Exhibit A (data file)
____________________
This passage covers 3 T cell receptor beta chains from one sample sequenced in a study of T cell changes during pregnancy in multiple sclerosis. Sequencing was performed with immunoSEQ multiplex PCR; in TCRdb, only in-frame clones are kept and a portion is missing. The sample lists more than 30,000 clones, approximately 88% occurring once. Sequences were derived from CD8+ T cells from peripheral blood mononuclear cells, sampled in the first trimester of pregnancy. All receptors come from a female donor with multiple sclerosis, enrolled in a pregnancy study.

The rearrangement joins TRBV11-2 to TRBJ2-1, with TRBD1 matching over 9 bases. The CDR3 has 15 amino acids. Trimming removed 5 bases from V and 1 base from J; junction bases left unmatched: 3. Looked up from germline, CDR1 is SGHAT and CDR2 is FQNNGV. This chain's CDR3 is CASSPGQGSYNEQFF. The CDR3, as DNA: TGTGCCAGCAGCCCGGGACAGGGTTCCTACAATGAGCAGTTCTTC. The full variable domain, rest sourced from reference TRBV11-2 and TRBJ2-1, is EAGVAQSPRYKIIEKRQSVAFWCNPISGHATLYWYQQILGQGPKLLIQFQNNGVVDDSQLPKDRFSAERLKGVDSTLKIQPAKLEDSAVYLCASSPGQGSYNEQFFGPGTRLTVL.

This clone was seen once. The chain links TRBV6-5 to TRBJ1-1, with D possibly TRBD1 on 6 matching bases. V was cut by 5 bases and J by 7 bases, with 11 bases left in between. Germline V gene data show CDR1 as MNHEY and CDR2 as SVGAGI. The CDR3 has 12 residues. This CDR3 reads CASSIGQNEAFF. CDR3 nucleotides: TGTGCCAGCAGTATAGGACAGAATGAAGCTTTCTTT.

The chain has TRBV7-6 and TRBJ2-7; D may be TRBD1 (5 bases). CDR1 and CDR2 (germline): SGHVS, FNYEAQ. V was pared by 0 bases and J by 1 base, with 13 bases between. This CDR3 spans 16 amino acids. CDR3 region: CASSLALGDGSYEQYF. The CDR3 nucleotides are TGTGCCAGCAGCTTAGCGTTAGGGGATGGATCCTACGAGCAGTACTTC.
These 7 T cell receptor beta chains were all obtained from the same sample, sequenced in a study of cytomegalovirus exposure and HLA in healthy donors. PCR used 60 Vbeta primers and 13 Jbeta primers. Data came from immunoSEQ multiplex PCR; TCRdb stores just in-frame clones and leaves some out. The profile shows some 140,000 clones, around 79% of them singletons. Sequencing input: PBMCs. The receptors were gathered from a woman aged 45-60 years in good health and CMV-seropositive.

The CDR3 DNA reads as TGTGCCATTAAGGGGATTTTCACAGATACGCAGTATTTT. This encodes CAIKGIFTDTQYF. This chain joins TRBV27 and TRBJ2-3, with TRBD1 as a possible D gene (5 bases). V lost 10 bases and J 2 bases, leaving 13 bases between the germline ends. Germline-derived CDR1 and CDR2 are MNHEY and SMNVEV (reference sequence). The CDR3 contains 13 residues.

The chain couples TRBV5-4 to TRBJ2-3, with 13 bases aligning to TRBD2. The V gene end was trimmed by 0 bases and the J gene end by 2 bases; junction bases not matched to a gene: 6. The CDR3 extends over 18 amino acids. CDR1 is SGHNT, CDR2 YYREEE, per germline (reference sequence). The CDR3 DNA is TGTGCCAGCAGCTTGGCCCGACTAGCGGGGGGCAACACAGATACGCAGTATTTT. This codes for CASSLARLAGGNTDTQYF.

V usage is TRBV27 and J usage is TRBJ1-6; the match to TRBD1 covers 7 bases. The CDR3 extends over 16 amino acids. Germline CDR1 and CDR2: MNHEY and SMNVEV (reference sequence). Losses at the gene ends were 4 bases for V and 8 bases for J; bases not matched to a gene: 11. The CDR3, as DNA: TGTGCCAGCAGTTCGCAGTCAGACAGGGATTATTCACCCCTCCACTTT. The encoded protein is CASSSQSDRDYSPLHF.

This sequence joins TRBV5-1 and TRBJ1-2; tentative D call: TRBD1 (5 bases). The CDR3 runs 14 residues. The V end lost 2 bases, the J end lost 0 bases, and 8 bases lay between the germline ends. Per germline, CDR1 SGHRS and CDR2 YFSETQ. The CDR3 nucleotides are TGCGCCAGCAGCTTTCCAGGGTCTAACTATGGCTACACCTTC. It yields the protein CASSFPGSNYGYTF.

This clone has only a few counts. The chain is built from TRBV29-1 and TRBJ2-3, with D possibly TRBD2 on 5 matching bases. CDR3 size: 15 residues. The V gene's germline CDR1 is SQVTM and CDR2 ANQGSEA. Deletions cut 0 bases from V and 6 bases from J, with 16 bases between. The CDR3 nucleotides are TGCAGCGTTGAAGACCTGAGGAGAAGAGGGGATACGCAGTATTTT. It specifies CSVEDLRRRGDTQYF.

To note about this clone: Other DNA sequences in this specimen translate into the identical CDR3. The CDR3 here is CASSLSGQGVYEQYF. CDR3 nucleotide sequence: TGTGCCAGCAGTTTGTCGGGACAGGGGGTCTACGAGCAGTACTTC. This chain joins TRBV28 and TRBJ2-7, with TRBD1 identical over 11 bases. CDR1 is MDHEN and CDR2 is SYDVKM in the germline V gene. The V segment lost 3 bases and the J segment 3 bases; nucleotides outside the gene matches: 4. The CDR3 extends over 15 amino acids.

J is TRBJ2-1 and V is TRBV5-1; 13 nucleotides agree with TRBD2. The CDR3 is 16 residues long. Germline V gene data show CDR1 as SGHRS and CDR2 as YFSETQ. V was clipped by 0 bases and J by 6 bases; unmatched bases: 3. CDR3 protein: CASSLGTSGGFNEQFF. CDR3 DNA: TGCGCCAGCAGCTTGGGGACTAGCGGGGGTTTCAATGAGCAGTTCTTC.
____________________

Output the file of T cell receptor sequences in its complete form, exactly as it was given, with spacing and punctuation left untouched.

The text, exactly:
This passage covers 3 T cell receptor beta chains from one sample sequenced in a study of T cell changes during pregnancy in multiple sclerosis. Sequencing was performed with immunoSEQ multiplex PCR; in TCRdb, only in-frame clones are kept and a portion is missing. The sample lists more than 30,000 clones, approximately 88% occurring once. Sequences were derived from CD8+ T cells from peripheral blood mononuclear cells, sampled in the first trimester of pregnancy. All receptors come from a female donor with multiple sclerosis, enrolled in a pregnancy study.

The rearrangement joins TRBV11-2 to TRBJ2-1, with TRBD1 matching over 9 bases. The CDR3 has 15 amino acids. Trimming removed 5 bases from V and 1 base from J; junction bases left unmatched: 3. Looked up from germline, CDR1 is SGHAT and CDR2 is FQNNGV. This chain's CDR3 is CASSPGQGSYNEQFF. The CDR3, as DNA: TGTGCCAGCAGCCCGGGACAGGGTTCCTACAATGAGCAGTTCTTC. The full variable domain, rest sourced from reference TRBV11-2 and TRBJ2-1, is EAGVAQSPRYKIIEKRQSVAFWCNPISGHATLYWYQQILGQGPKLLIQFQNNGVVDDSQLPKDRFSAERLKGVDSTLKIQPAKLEDSAVYLCASSPGQGSYNEQFFGPGTRLTVL.

This clone was seen once. The chain links TRBV6-5 to TRBJ1-1, with D possibly TRBD1 on 6 matching bases. V was cut by 5 bases and J by 7 bases, with 11 bases left in between. Germline V gene data show CDR1 as MNHEY and CDR2 as SVGAGI. The CDR3 has 12 residues. This CDR3 reads CASSIGQNEAFF. CDR3 nucleotides: TGTGCCAGCAGTATAGGACAGAATGAAGCTTTCTTT.

The chain has TRBV7-6 and TRBJ2-7; D may be TRBD1 (5 bases). CDR1 and CDR2 (germline): SGHVS, FNYEAQ. V was pared by 0 bases and J by 1 base, with 13 bases between. This CDR3 spans 16 amino acids. CDR3 region: CASSLALGDGSYEQYF. The CDR3 nucleotides are TGTGCCAGCAGCTTAGCGTTAGGGGATGGATCCTACGAGCAGTACTTC.
These 7 T cell receptor beta chains were all obtained from the same sample, sequenced in a study of cytomegalovirus exposure and HLA in healthy donors. PCR used 60 Vbeta primers and 13 Jbeta primers. Data came from immunoSEQ multiplex PCR; TCRdb stores just in-frame clones and leaves some out. The profile shows some 140,000 clones, around 79% of them singletons. Sequencing input: PBMCs. The receptors were gathered from a woman aged 45-60 years in good health and CMV-seropositive.

The CDR3 DNA reads as TGTGCCATTAAGGGGATTTTCACAGATACGCAGTATTTT. This encodes CAIKGIFTDTQYF. This chain joins TRBV27 and TRBJ2-3, with TRBD1 as a possible D gene (5 bases). V lost 10 bases and J 2 bases, leaving 13 bases between the germline ends. Germline-derived CDR1 and CDR2 are MNHEY and SMNVEV (reference sequence). The CDR3 contains 13 residues.

The chain couples TRBV5-4 to TRBJ2-3, with 13 bases aligning to TRBD2. The V gene end was trimmed by 0 bases and the J gene end by 2 bases; junction bases not matched to a gene: 6. The CDR3 extends over 18 amino acids. CDR1 is SGHNT, CDR2 YYREEE, per germline (reference sequence). The CDR3 DNA is TGTGCCAGCAGCTTGGCCCGACTAGCGGGGGGCAACACAGATACGCAGTATTTT. This codes for CASSLARLAGGNTDTQYF.

V usage is TRBV27 and J usage is TRBJ1-6; the match to TRBD1 covers 7 bases. The CDR3 extends over 16 amino acids. Germline CDR1 and CDR2: MNHEY and SMNVEV (reference sequence). Losses at the gene ends were 4 bases for V and 8 bases for J; bases not matched to a gene: 11. The CDR3, as DNA: TGTGCCAGCAGTTCGCAGTCAGACAGGGATTATTCACCCCTCCACTTT. The encoded protein is CASSSQSDRDYSPLHF.

This sequence joins TRBV5-1 and TRBJ1-2; tentative D call: TRBD1 (5 bases). The CDR3 runs 14 residues. The V end lost 2 bases, the J end lost 0 bases, and 8 bases lay between the germline ends. Per germline, CDR1 SGHRS and CDR2 YFSETQ. The CDR3 nucleotides are TGCGCCAGCAGCTTTCCAGGGTCTAACTATGGCTACACCTTC. It yields the protein CASSFPGSNYGYTF.

This clone has only a few counts. The chain is built from TRBV29-1 and TRBJ2-3, with D possibly TRBD2 on 5 matching bases. CDR3 size: 15 residues. The V gene's germline CDR1 is SQVTM and CDR2 ANQGSEA. Deletions cut 0 bases from V and 6 bases from J, with 16 bases between. The CDR3 nucleotides are TGCAGCGTTGAAGACCTGAGGAGAAGAGGGGATACGCAGTATTTT. It specifies CSVEDLRRRGDTQYF.

To note about this clone: Other DNA sequences in this specimen translate into the identical CDR3. The CDR3 here is CASSLSGQGVYEQYF. CDR3 nucleotide sequence: TGTGCCAGCAGTTTGTCGGGACAGGGGGTCTACGAGCAGTACTTC. This chain joins TRBV28 and TRBJ2-7, with TRBD1 identical over 11 bases. CDR1 is MDHEN and CDR2 is SYDVKM in the germline V gene. The V segment lost 3 bases and the J segment 3 bases; nucleotides outside the gene matches: 4. The CDR3 extends over 15 amino acids.

J is TRBJ2-1 and V is TRBV5-1; 13 nucleotides agree with TRBD2. The CDR3 is 16 residues long. Germline V gene data show CDR1 as SGHRS and CDR2 as YFSETQ. V was clipped by 0 bases and J by 6 bases; unmatched bases: 3. CDR3 protein: CASSLGTSGGFNEQFF. CDR3 DNA: TGCGCCAGCAGCTTGGGGACTAGCGGGGGTTTCAATGAGCAGTTCTTC.